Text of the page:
I almost choked when I read Lee Bollinger's op-ed piece in the Wall Street Journal advocating public financial support of the mainstream media. This is the Lee Bollinger who is the president of Columbia University and was recently named deputy chair of the New York Federal Reserve Bank. The article says more about the writer and the mainstream media than it does its subject matter. It is unbelievable and irresponsible that anyone in his position should seriously advocate subsidies for the press.
What Bollinger is saying is that he wants us to pay for news from journalists he thinks we should read, not what we think we should read. As a law professor he is an expert in first-amendment issues. If he is an expert then he is the exemplar of the problem with scholarship and intellectualism in America today. He obviously distrusts our ability to make choices about the news we wish to read; he is eager to supplant our judgment with his. If he believes that forcing us to pay for news services we don't want is the key to constitutional freedoms and freedom of the press, then we are in trouble because he is in a position to do something about it.
He frames the debate in these terms:
We have entered a momentous period in the history of the American press. The invention of new communications technologies — especially the Internet — is transforming the human capacity to speak, perhaps as monumentally as the invention of the printing press in the 15th century. This is facilitating the largest and fastest expansion of global economic growth in human history. Free speech and a free press are essential to a dynamic economy.
At the same time, however, the financial viability of the U.S. press has been shaken to its core. The proliferation of communications outlets has fractured the base of advertising and readers. Newsrooms have shrunk dramatically and foreign bureaus have been decimated. My best estimate is that there are presently only a few dozen full-time foreign correspondents from the U.S. covering all of China, despite the critical importance of that nation to our future.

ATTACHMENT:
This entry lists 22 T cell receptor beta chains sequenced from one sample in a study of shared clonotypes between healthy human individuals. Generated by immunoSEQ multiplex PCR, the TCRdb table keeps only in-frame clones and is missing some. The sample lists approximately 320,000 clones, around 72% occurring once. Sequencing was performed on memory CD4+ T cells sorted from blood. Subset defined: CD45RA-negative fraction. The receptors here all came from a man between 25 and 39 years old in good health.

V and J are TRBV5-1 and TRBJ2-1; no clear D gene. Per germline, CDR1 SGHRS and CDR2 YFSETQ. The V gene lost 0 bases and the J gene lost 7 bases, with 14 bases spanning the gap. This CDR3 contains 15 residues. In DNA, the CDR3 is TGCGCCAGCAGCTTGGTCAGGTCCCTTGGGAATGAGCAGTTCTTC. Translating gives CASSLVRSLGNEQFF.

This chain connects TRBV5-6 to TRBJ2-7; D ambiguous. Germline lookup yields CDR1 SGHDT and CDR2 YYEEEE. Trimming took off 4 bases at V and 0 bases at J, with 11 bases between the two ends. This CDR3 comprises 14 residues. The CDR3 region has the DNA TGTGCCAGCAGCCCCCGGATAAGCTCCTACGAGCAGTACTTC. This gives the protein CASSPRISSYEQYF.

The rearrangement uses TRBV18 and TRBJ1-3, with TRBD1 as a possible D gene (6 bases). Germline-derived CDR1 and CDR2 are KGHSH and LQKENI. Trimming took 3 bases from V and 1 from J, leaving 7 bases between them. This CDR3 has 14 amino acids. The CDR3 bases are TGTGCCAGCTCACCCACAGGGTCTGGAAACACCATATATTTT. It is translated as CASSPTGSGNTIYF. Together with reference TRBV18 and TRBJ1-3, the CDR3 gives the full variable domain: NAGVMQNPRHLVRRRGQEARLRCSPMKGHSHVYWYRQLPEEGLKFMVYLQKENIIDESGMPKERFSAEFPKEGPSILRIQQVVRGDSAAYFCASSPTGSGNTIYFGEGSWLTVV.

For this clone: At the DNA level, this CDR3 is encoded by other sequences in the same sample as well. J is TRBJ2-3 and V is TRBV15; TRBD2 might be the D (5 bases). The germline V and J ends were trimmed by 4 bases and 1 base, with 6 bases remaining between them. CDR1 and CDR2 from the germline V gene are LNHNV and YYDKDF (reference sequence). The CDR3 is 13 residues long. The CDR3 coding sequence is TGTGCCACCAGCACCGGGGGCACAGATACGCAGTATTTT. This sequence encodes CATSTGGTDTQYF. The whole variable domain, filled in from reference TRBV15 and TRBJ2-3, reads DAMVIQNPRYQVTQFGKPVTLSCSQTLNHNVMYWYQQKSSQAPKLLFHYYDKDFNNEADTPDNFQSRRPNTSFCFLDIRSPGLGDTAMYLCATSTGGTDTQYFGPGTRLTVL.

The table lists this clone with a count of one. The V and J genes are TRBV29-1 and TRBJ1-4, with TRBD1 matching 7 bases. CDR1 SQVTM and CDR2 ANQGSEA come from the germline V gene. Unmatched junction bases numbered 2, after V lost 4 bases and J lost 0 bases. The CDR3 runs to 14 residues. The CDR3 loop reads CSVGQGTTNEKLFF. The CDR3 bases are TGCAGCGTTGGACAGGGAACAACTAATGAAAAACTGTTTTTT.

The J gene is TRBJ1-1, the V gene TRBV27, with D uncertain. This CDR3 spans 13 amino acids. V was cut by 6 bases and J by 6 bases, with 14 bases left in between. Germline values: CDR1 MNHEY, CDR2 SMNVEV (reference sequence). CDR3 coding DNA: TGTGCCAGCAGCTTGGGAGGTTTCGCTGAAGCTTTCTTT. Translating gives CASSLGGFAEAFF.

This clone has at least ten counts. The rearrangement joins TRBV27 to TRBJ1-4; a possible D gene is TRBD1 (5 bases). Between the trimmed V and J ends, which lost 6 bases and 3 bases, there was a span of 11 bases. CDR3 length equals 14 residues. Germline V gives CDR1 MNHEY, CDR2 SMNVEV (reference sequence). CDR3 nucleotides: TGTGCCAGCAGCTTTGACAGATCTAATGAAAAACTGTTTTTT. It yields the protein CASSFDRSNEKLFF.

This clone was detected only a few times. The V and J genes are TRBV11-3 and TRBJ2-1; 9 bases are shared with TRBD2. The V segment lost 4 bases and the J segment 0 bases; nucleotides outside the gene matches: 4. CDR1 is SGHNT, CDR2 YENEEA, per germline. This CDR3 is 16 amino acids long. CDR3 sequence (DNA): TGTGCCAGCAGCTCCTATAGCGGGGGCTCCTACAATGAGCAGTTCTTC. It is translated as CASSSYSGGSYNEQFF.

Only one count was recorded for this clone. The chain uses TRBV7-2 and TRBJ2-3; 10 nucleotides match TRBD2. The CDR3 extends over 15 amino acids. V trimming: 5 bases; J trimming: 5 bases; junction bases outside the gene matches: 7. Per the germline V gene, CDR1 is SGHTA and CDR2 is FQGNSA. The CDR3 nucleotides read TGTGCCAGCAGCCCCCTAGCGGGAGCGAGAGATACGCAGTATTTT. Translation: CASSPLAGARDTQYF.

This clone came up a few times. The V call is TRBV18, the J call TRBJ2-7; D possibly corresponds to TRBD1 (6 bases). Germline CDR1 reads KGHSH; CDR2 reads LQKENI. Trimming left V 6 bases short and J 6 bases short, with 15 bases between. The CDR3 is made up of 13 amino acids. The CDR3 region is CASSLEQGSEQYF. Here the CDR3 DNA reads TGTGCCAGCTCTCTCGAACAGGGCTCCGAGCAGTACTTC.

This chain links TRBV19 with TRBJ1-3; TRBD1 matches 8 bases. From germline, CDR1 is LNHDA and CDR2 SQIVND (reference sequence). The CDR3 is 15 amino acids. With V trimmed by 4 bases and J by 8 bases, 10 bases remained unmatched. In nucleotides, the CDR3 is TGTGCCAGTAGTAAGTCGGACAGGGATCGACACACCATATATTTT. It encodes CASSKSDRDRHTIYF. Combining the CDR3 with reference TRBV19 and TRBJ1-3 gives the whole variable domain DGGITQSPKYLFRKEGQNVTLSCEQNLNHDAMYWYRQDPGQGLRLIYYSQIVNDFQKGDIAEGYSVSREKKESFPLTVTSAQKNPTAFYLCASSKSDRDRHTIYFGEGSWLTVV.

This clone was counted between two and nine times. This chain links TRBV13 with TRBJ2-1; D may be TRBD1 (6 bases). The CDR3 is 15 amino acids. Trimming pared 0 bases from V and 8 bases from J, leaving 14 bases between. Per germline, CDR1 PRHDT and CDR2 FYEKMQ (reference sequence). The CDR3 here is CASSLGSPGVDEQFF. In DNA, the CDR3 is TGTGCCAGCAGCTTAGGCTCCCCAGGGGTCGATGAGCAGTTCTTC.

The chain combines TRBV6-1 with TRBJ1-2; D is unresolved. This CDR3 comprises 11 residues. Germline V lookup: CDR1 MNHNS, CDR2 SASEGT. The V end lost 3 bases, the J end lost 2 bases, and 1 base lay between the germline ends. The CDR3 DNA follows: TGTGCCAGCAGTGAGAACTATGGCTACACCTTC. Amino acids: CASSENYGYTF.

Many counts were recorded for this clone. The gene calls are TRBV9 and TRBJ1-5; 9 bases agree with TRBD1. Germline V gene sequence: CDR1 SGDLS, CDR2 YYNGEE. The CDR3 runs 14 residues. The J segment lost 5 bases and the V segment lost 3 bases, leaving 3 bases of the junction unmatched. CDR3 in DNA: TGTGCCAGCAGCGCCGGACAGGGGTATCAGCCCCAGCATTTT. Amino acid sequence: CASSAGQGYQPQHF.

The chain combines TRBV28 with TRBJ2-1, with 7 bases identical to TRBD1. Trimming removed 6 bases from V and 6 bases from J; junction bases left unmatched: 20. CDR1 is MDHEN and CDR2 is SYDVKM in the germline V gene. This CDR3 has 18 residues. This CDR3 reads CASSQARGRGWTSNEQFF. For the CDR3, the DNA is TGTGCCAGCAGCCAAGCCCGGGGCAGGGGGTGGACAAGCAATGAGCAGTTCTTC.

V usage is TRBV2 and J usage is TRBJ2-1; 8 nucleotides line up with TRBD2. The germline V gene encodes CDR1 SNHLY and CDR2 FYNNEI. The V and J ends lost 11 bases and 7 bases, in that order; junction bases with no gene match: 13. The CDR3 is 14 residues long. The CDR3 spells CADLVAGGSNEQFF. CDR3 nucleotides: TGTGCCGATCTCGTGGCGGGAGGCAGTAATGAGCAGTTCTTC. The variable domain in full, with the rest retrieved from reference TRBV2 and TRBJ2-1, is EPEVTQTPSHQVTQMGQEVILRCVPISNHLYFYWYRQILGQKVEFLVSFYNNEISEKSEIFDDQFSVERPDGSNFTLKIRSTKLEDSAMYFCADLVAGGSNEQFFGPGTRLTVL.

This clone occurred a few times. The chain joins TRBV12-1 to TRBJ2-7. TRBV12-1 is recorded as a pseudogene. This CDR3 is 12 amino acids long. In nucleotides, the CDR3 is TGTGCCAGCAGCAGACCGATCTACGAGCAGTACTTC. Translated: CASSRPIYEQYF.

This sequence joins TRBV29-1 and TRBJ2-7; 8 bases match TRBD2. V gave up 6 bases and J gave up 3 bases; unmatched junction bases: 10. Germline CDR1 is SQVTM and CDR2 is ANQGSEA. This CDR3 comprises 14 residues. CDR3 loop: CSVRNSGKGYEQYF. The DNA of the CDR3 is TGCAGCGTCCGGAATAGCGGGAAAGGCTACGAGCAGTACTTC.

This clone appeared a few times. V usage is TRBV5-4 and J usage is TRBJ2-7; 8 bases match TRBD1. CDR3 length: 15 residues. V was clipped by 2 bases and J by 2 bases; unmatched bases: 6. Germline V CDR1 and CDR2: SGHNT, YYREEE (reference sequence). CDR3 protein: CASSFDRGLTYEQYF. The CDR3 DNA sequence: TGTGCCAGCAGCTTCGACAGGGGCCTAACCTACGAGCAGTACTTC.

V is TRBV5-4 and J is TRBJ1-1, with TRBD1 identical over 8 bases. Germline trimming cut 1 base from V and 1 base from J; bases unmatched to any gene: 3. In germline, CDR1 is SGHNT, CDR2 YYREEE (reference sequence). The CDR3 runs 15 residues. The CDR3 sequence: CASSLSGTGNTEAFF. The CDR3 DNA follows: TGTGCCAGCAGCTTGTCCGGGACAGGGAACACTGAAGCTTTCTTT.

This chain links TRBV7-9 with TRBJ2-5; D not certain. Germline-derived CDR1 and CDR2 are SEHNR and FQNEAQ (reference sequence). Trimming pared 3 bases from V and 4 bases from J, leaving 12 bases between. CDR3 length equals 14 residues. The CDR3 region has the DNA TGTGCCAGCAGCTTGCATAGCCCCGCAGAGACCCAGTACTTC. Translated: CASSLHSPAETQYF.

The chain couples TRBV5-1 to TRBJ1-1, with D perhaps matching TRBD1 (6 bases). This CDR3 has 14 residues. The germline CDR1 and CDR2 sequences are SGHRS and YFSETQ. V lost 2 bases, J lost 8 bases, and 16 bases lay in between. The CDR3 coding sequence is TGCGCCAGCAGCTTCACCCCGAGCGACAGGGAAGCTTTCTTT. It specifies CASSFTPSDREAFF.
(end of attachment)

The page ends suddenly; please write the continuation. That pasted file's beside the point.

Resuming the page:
Let me translate what he is saying — competition thrives because of new media, yet because newspapers and television journalism have failed to innovate and keep up we must subsidize them, because their reporting is (was) better. He cites NPR, PBS, and BBC as the ideals of journalism. The common theme is that these services are all supported by government. Further, he suggests, we need, as an instrument of foreign policy, to compete with China's CCTV and Xinhua News, and Qatar's Al Jazeera. If the BBC is the standard, then I urge you to actually listen to it as it drones on about what is happening in the UN or Mali today.
Bollinger believes that press freedoms and government support are compatible, not antithetical. If anything in history is obvious, it is the fragility of freedom of the press. Of course, this is something Jefferson and Madison fully understood when they thought they nailed down press freedom forever. As we know, the limitations of the Constitution were breached from the very beginning, as Federalists sought to centralize power. While Wickard v. Filburn is not the only example, it is one of the most egregious cases. It removed the limitations of federal power over almost all commercial activity, because the case defined almost everything as "interstate commerce." It also established the principle that what the government pays for it can regulate. Subsidies would open the gate wide to assaults on press freedoms.
When you think about Bollinger's argument, he is turning the Fourth Estate into a public utility, a service deemed good for society that we must subsidize, direct to hire more foreign correspondents, and force to be "fair" in its reporting as most broadcast media. This is a phony argument and a direct assault on freedom of the press. As one wag said in the Journal article's commentary page, "Article translation: 'We have to give tax money to CBS to help fight Rush Limbaugh and Fox News.'"
Bollinger proves that the government is out to get the media it doesn't like. He says,
Both the Federal Communications Commission and the Federal Trade Commission are undertaking studies of ways to ensure the steep economic decline faced by newspapers and broadcast news does not deprive Americans of the essential information they need as citizens. One idea under consideration is enhanced public funding for journalism.
Bollinger is like an artifact left over from the New Deal, when centralization of federal control over all aspects of the economy was in vogue (as in the National Recovery Act). He actually seems to despise press freedoms by advocating subsidies for mainstream media, which is truly a slippery slope toward total government regulation. He distrusts market competition and he distrusts you and your ability to make choices about what information you wish to receive. He is a dangerous man.
I think I serve a valuable service by giving my readers a fresh, innovative view of the economy. Don't I deserve a subsidy, Professor Bollinger?
Who is so wise as to know what is good for all of us?